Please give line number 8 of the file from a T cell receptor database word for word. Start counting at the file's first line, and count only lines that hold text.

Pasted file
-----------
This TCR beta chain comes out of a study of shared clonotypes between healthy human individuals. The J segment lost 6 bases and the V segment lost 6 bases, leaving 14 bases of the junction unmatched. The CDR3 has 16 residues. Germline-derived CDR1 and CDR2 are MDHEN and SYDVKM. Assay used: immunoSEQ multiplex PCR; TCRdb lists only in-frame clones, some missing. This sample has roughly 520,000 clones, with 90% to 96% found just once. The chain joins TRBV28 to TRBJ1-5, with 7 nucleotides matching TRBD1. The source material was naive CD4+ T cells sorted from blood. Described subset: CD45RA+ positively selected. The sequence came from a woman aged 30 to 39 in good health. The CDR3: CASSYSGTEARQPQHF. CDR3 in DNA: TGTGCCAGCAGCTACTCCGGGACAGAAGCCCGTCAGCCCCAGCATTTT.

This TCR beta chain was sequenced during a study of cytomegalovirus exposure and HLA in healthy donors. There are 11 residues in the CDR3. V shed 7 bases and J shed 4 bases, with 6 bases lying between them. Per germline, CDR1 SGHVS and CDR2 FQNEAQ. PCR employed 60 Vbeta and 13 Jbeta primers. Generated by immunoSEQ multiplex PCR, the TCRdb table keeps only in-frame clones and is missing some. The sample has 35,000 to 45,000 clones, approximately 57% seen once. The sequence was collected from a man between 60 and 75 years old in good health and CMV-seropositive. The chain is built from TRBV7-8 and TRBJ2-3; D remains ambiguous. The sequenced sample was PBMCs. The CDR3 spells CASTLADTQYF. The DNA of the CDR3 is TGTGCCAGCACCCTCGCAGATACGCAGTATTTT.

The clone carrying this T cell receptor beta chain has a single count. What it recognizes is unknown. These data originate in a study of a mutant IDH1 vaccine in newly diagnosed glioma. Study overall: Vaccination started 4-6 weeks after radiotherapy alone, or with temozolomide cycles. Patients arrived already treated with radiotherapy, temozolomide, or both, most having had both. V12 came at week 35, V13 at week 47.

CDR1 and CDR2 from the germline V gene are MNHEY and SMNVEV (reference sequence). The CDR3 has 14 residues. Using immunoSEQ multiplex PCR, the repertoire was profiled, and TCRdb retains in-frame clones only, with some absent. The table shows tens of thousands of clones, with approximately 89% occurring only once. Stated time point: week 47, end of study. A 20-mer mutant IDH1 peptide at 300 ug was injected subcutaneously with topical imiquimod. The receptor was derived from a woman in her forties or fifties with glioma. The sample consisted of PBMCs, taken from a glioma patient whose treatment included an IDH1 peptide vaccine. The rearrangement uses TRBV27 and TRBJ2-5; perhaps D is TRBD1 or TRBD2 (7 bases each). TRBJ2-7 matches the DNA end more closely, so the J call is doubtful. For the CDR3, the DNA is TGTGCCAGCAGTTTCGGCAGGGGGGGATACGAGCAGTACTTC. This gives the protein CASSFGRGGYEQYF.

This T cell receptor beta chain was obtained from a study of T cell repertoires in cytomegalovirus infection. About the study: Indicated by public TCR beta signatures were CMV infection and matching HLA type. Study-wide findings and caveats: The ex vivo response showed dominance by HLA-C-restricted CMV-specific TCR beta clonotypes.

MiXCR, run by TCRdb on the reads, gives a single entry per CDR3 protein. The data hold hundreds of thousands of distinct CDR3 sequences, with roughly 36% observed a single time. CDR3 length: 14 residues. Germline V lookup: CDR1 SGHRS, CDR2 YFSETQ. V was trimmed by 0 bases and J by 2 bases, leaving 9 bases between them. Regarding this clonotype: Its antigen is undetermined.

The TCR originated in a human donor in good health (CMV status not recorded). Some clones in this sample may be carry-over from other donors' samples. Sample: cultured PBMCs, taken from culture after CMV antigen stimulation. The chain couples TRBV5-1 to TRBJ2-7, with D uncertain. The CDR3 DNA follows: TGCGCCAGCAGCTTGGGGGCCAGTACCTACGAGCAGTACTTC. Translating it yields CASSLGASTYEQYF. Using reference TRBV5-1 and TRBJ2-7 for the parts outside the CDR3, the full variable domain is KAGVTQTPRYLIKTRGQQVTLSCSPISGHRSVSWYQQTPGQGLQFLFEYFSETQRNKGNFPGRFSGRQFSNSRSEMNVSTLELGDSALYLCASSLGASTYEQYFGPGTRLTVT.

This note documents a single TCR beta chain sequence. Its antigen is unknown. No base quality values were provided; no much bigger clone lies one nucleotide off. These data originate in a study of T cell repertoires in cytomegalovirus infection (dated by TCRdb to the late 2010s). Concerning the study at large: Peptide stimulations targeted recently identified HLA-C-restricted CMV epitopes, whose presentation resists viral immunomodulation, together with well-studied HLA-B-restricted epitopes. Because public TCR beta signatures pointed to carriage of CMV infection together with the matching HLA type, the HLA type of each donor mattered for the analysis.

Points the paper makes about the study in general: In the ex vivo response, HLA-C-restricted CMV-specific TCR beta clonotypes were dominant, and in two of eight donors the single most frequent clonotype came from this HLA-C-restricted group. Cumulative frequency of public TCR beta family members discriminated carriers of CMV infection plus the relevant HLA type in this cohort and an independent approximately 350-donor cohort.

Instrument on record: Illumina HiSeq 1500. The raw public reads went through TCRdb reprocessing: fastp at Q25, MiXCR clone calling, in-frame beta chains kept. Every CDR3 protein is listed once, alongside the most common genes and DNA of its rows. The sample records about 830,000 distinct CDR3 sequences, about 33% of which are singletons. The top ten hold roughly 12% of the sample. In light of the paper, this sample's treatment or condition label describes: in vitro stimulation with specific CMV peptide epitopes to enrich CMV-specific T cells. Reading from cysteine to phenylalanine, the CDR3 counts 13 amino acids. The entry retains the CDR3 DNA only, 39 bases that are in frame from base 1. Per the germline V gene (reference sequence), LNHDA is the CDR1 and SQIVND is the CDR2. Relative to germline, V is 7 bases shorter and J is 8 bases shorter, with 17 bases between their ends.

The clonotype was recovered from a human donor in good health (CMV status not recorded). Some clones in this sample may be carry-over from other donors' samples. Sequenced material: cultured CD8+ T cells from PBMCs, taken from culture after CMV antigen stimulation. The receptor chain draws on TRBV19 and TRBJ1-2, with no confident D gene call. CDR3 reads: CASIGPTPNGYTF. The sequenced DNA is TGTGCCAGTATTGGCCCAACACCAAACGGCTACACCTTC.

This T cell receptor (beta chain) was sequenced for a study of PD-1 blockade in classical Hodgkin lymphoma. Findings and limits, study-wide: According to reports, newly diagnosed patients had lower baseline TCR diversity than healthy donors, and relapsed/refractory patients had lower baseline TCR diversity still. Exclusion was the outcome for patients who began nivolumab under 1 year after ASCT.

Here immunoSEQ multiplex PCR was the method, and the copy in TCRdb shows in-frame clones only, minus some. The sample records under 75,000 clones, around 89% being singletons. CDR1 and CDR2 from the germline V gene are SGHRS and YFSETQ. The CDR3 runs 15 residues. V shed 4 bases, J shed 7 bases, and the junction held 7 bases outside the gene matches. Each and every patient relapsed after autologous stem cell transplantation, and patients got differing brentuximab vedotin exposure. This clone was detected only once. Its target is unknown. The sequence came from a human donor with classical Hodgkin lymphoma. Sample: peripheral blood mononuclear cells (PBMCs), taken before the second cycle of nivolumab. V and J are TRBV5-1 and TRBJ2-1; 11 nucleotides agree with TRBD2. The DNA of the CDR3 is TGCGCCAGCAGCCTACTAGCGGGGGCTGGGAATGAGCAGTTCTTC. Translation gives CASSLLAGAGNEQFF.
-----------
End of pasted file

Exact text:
This note documents a single TCR beta chain sequence. Its antigen is unknown. No base quality values were provided; no much bigger clone lies one nucleotide off. These data originate in a study of T cell repertoires in cytomegalovirus infection (dated by TCRdb to the late 2010s). Concerning the study at large: Peptide stimulations targeted recently identified HLA-C-restricted CMV epitopes, whose presentation resists viral immunomodulation, together with well-studied HLA-B-restricted epitopes. Because public TCR beta signatures pointed to carriage of CMV infection together with the matching HLA type, the HLA type of each donor mattered for the analysis.